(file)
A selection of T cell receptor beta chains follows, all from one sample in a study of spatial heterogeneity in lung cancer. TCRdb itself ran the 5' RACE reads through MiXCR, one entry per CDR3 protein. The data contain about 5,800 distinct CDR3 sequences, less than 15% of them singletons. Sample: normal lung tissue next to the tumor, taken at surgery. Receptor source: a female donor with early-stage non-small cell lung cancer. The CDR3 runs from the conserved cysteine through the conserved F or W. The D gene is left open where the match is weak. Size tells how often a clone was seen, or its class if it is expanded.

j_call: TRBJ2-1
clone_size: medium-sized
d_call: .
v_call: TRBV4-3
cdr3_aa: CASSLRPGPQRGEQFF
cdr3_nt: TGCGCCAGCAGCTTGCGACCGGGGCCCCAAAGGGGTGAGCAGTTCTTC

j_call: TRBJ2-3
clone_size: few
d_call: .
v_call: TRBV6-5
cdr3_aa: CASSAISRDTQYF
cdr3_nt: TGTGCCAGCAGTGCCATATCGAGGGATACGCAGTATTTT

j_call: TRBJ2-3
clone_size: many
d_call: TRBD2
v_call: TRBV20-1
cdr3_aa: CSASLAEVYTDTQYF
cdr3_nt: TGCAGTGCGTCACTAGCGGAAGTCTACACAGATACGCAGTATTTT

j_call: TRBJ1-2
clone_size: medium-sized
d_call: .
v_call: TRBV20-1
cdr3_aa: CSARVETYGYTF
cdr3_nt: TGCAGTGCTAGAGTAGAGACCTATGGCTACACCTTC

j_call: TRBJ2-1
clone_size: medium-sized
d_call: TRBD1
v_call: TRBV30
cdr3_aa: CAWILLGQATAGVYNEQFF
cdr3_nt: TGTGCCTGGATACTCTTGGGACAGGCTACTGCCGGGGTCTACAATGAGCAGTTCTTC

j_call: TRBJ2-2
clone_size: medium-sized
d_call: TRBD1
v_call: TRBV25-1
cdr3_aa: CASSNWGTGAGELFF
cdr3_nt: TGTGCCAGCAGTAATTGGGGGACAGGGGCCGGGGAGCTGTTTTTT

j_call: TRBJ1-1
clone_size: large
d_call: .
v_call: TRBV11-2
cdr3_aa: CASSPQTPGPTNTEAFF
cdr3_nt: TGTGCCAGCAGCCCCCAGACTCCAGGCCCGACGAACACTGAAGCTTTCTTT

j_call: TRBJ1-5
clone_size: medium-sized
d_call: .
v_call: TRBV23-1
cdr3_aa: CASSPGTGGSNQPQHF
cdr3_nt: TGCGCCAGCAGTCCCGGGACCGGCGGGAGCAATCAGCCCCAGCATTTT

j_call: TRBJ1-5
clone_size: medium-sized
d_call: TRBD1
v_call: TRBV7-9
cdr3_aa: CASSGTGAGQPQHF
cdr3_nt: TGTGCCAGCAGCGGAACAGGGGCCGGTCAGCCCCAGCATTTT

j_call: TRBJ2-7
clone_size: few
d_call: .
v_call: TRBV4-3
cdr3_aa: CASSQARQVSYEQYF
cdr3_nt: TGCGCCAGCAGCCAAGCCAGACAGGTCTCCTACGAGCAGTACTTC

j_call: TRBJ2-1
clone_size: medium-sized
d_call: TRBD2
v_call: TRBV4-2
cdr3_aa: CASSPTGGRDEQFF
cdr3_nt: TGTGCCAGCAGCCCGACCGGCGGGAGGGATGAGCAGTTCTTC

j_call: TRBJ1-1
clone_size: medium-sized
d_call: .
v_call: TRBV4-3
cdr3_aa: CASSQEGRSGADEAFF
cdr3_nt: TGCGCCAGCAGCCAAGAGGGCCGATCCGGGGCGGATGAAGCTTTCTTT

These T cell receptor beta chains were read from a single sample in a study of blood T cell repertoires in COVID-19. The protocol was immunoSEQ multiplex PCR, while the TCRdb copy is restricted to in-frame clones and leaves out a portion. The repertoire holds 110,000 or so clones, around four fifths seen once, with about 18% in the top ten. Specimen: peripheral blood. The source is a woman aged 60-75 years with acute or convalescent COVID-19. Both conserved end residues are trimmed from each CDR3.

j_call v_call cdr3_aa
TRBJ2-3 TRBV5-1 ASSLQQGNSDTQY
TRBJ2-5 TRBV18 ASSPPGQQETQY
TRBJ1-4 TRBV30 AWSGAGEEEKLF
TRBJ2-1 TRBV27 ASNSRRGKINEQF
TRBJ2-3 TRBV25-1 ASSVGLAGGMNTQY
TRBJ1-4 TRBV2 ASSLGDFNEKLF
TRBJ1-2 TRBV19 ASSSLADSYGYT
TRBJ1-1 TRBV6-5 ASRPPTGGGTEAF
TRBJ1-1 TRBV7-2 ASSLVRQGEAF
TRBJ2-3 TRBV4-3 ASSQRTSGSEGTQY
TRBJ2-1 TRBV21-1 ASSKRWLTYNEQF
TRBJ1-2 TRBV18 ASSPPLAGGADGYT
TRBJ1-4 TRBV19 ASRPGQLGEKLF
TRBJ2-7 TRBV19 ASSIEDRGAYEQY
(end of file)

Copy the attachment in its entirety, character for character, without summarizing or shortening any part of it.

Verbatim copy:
A selection of T cell receptor beta chains follows, all from one sample in a study of spatial heterogeneity in lung cancer. TCRdb itself ran the 5' RACE reads through MiXCR, one entry per CDR3 protein. The data contain about 5,800 distinct CDR3 sequences, less than 15% of them singletons. Sample: normal lung tissue next to the tumor, taken at surgery. Receptor source: a female donor with early-stage non-small cell lung cancer. The CDR3 runs from the conserved cysteine through the conserved F or W. The D gene is left open where the match is weak. Size tells how often a clone was seen, or its class if it is expanded.

j_call: TRBJ2-1
clone_size: medium-sized
d_call: .
v_call: TRBV4-3
cdr3_aa: CASSLRPGPQRGEQFF
cdr3_nt: TGCGCCAGCAGCTTGCGACCGGGGCCCCAAAGGGGTGAGCAGTTCTTC

j_call: TRBJ2-3
clone_size: few
d_call: .
v_call: TRBV6-5
cdr3_aa: CASSAISRDTQYF
cdr3_nt: TGTGCCAGCAGTGCCATATCGAGGGATACGCAGTATTTT

j_call: TRBJ2-3
clone_size: many
d_call: TRBD2
v_call: TRBV20-1
cdr3_aa: CSASLAEVYTDTQYF
cdr3_nt: TGCAGTGCGTCACTAGCGGAAGTCTACACAGATACGCAGTATTTT

j_call: TRBJ1-2
clone_size: medium-sized
d_call: .
v_call: TRBV20-1
cdr3_aa: CSARVETYGYTF
cdr3_nt: TGCAGTGCTAGAGTAGAGACCTATGGCTACACCTTC

j_call: TRBJ2-1
clone_size: medium-sized
d_call: TRBD1
v_call: TRBV30
cdr3_aa: CAWILLGQATAGVYNEQFF
cdr3_nt: TGTGCCTGGATACTCTTGGGACAGGCTACTGCCGGGGTCTACAATGAGCAGTTCTTC

j_call: TRBJ2-2
clone_size: medium-sized
d_call: TRBD1
v_call: TRBV25-1
cdr3_aa: CASSNWGTGAGELFF
cdr3_nt: TGTGCCAGCAGTAATTGGGGGACAGGGGCCGGGGAGCTGTTTTTT

j_call: TRBJ1-1
clone_size: large
d_call: .
v_call: TRBV11-2
cdr3_aa: CASSPQTPGPTNTEAFF
cdr3_nt: TGTGCCAGCAGCCCCCAGACTCCAGGCCCGACGAACACTGAAGCTTTCTTT

j_call: TRBJ1-5
clone_size: medium-sized
d_call: .
v_call: TRBV23-1
cdr3_aa: CASSPGTGGSNQPQHF
cdr3_nt: TGCGCCAGCAGTCCCGGGACCGGCGGGAGCAATCAGCCCCAGCATTTT

j_call: TRBJ1-5
clone_size: medium-sized
d_call: TRBD1
v_call: TRBV7-9
cdr3_aa: CASSGTGAGQPQHF
cdr3_nt: TGTGCCAGCAGCGGAACAGGGGCCGGTCAGCCCCAGCATTTT

j_call: TRBJ2-7
clone_size: few
d_call: .
v_call: TRBV4-3
cdr3_aa: CASSQARQVSYEQYF
cdr3_nt: TGCGCCAGCAGCCAAGCCAGACAGGTCTCCTACGAGCAGTACTTC

j_call: TRBJ2-1
clone_size: medium-sized
d_call: TRBD2
v_call: TRBV4-2
cdr3_aa: CASSPTGGRDEQFF
cdr3_nt: TGTGCCAGCAGCCCGACCGGCGGGAGGGATGAGCAGTTCTTC

j_call: TRBJ1-1
clone_size: medium-sized
d_call: .
v_call: TRBV4-3
cdr3_aa: CASSQEGRSGADEAFF
cdr3_nt: TGCGCCAGCAGCCAAGAGGGCCGATCCGGGGCGGATGAAGCTTTCTTT

These T cell receptor beta chains were read from a single sample in a study of blood T cell repertoires in COVID-19. The protocol was immunoSEQ multiplex PCR, while the TCRdb copy is restricted to in-frame clones and leaves out a portion. The repertoire holds 110,000 or so clones, around four fifths seen once, with about 18% in the top ten. Specimen: peripheral blood. The source is a woman aged 60-75 years with acute or convalescent COVID-19. Both conserved end residues are trimmed from each CDR3.

j_call v_call cdr3_aa
TRBJ2-3 TRBV5-1 ASSLQQGNSDTQY
TRBJ2-5 TRBV18 ASSPPGQQETQY
TRBJ1-4 TRBV30 AWSGAGEEEKLF
TRBJ2-1 TRBV27 ASNSRRGKINEQF
TRBJ2-3 TRBV25-1 ASSVGLAGGMNTQY
TRBJ1-4 TRBV2 ASSLGDFNEKLF
TRBJ1-2 TRBV19 ASSSLADSYGYT
TRBJ1-1 TRBV6-5 ASRPPTGGGTEAF
TRBJ1-1 TRBV7-2 ASSLVRQGEAF
TRBJ2-3 TRBV4-3 ASSQRTSGSEGTQY
TRBJ2-1 TRBV21-1 ASSKRWLTYNEQF
TRBJ1-2 TRBV18 ASSPPLAGGADGYT
TRBJ1-4 TRBV19 ASRPGQLGEKLF
TRBJ2-7 TRBV19 ASSIEDRGAYEQY